Wednesday, November 14, 2012

Modular Considerations--Minimalist/ Maximalist

 Open Studios at my building offers a chance to curate--studio as gallery space. This time the exercise led to these modular compositions. And with paints, brushes, and source materials still stowed away, I've been playing with the formations ever since.

  The groupings satisfy a long- held desire to meld  painting with a sculptural presentation. In other words, paintings where the panels on which they are painted do not "disappear" in service to the imagery, but are present and accounted for.
                                                                        Long Cross
                                                Stacks at human scale---5'6" on left  6"1 on right.


Saturday, September 1, 2012

Groupings/The Space Between

 I've been thinking for a while about how the installation of paintings--specifically grouping work at close proximity-- activates otherwise autonomous pieces in a way to create something new. Above, paintings are stacked with a small space between them.

 Below,  four paintings butted up next to one another.
 The same grouping with a bit of space between each.
 I prefer the first version of this quartet--there is a tension created by the forms in each discrete work seemingly pushing up against each other. It's also somewhat awkward, which I like.

 I've "framed" the four paintings with a background of reddish- brown painted on the wall. A somewhat random choice, as I was working with a selection of  latex paints from a give-away pile of an artist leaving our building. Ideally I was thinking of a sort of sap green (or hot pink?), but this works, for now.

This pairing  makes me think of mirror images and repeat patterns. When grouped as multiples the presentation becomes somewhat sculptural-- I am more aware of the dimensions of the panels-- and not just the images alone--which is what I want to have happen with these.
Then again,  not all pairings work out. Above, the top painting is quite articulated. The bottom piece--the direction I want to go in--is less so. It's a stand-alone piece, at least for now, and my favorite of the summer. (It is also the same painting, different incarnation, as the top one in the "mirror image/repeat pattern" photo above.)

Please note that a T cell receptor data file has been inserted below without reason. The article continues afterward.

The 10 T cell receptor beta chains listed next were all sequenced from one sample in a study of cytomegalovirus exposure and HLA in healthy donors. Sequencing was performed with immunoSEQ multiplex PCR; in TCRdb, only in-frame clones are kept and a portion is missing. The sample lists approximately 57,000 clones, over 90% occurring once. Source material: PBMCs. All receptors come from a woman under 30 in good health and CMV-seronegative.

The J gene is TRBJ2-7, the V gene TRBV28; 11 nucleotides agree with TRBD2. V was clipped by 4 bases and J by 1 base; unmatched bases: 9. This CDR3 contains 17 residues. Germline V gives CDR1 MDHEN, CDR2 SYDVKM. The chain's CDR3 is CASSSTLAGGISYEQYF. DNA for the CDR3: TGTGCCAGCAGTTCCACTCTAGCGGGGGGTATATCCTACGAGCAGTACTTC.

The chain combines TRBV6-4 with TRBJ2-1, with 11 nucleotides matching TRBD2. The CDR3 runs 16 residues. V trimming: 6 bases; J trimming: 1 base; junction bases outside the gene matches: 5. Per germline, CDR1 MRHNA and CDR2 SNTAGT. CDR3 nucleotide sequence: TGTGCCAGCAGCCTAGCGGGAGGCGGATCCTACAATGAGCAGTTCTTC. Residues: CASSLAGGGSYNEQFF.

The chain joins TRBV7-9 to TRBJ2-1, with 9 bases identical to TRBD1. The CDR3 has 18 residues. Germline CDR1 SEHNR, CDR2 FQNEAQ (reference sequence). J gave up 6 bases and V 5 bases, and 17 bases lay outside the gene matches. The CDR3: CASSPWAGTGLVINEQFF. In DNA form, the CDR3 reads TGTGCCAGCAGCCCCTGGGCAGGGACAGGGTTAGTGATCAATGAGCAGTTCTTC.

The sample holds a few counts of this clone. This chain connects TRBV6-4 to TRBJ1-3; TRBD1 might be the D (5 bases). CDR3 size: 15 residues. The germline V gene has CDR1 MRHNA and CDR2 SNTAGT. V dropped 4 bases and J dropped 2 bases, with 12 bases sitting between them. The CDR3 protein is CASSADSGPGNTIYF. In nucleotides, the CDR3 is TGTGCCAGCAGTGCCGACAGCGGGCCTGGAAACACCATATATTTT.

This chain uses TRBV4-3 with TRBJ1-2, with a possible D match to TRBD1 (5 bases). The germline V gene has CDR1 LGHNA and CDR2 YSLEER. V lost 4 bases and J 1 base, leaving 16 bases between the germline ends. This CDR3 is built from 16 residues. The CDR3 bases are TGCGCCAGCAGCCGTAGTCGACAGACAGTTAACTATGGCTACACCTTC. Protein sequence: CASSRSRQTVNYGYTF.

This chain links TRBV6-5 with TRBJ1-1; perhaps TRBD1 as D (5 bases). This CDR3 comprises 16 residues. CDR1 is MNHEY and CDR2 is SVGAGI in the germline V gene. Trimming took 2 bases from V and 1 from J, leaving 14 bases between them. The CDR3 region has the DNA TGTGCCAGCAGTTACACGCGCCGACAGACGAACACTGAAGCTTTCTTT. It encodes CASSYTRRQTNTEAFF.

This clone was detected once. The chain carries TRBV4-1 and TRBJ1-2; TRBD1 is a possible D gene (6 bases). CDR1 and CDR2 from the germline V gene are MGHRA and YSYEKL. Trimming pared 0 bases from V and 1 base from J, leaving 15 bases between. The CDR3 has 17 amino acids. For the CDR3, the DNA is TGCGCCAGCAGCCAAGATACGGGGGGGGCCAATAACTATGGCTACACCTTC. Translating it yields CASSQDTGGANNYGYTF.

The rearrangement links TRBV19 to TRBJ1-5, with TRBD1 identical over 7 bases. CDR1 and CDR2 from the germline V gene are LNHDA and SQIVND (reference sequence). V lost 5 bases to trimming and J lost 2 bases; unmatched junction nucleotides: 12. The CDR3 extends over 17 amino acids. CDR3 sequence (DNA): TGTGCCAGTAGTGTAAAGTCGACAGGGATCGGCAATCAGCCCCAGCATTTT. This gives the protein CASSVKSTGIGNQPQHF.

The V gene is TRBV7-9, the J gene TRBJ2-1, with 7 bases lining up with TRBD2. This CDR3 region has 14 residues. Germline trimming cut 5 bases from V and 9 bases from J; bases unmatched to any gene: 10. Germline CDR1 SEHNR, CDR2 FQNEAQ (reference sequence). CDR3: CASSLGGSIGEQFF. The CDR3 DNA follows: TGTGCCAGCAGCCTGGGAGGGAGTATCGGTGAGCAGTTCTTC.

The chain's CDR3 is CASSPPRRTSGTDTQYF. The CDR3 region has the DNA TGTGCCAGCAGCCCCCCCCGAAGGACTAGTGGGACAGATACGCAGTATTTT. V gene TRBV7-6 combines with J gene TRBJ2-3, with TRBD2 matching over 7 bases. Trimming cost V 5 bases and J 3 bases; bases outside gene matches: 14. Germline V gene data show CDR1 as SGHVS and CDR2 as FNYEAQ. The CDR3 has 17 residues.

Fall Update: Here's the next phase of pairs--something kaleidoscopic occurring in latest work--and not just because this is a blurry pic. But that helps!

Saturday, July 21, 2012

It Changes Everything-- Postcard Series

I've developed the habit of using the edge of a postcard as a guide when painting. Almost as much paint ends up on the cards as on the painting itself. As they become soggy, I set them aside to dry, and then reuse. In 2009, I began exclusively using postcards from a box- full leftover from a  group show, It Changes Everything, I was in that year.

After a while, my studio became littered with the cards, and I started to appreciate how all the paint build- up interacted with the color and text. Tacking them to the wall, one after the other, the phrase It Changes Everything was altered in each. Splatters and stains of paint obscured some or all of the title, and sometimes cover the entire surface.
The postcards have morphed from tools, to hybrid tool-as-art and an on-going modular project tracking a near-daily practice of painting.
* It Changes Everything was exhibited at Kingston Gallery in Boston in January, 2009.
Painter Sue Post designed the postcard and organized the show, which also included work by Kirstin Lamb, Antoinette Winters, and Hannah Bureau.

Friday, July 13, 2012

Trippy: Of Studio Time and Dehydration Headaches

I've been sitting in my studio on day two of a dehydration headache, which maybe I should credit-- in the way they say insight can be had during fevers or sweat lodge visits-- with allowing me to see the central axis, or cross form, which shows up super-consistently in my work. I had never noticed it so clearly before. The horizontal axis is formed both by the house imagery and the stripes  used to suggest sky and earth. The tree form, particularly where it intersects with the house, creates the vertical axis to create the cross.

I often employ a sort of  "superstructure" within which I paint these images. Frequently I've used a sort of bubble- X form (see below).

 It occurs to me that it's another an kind of cross.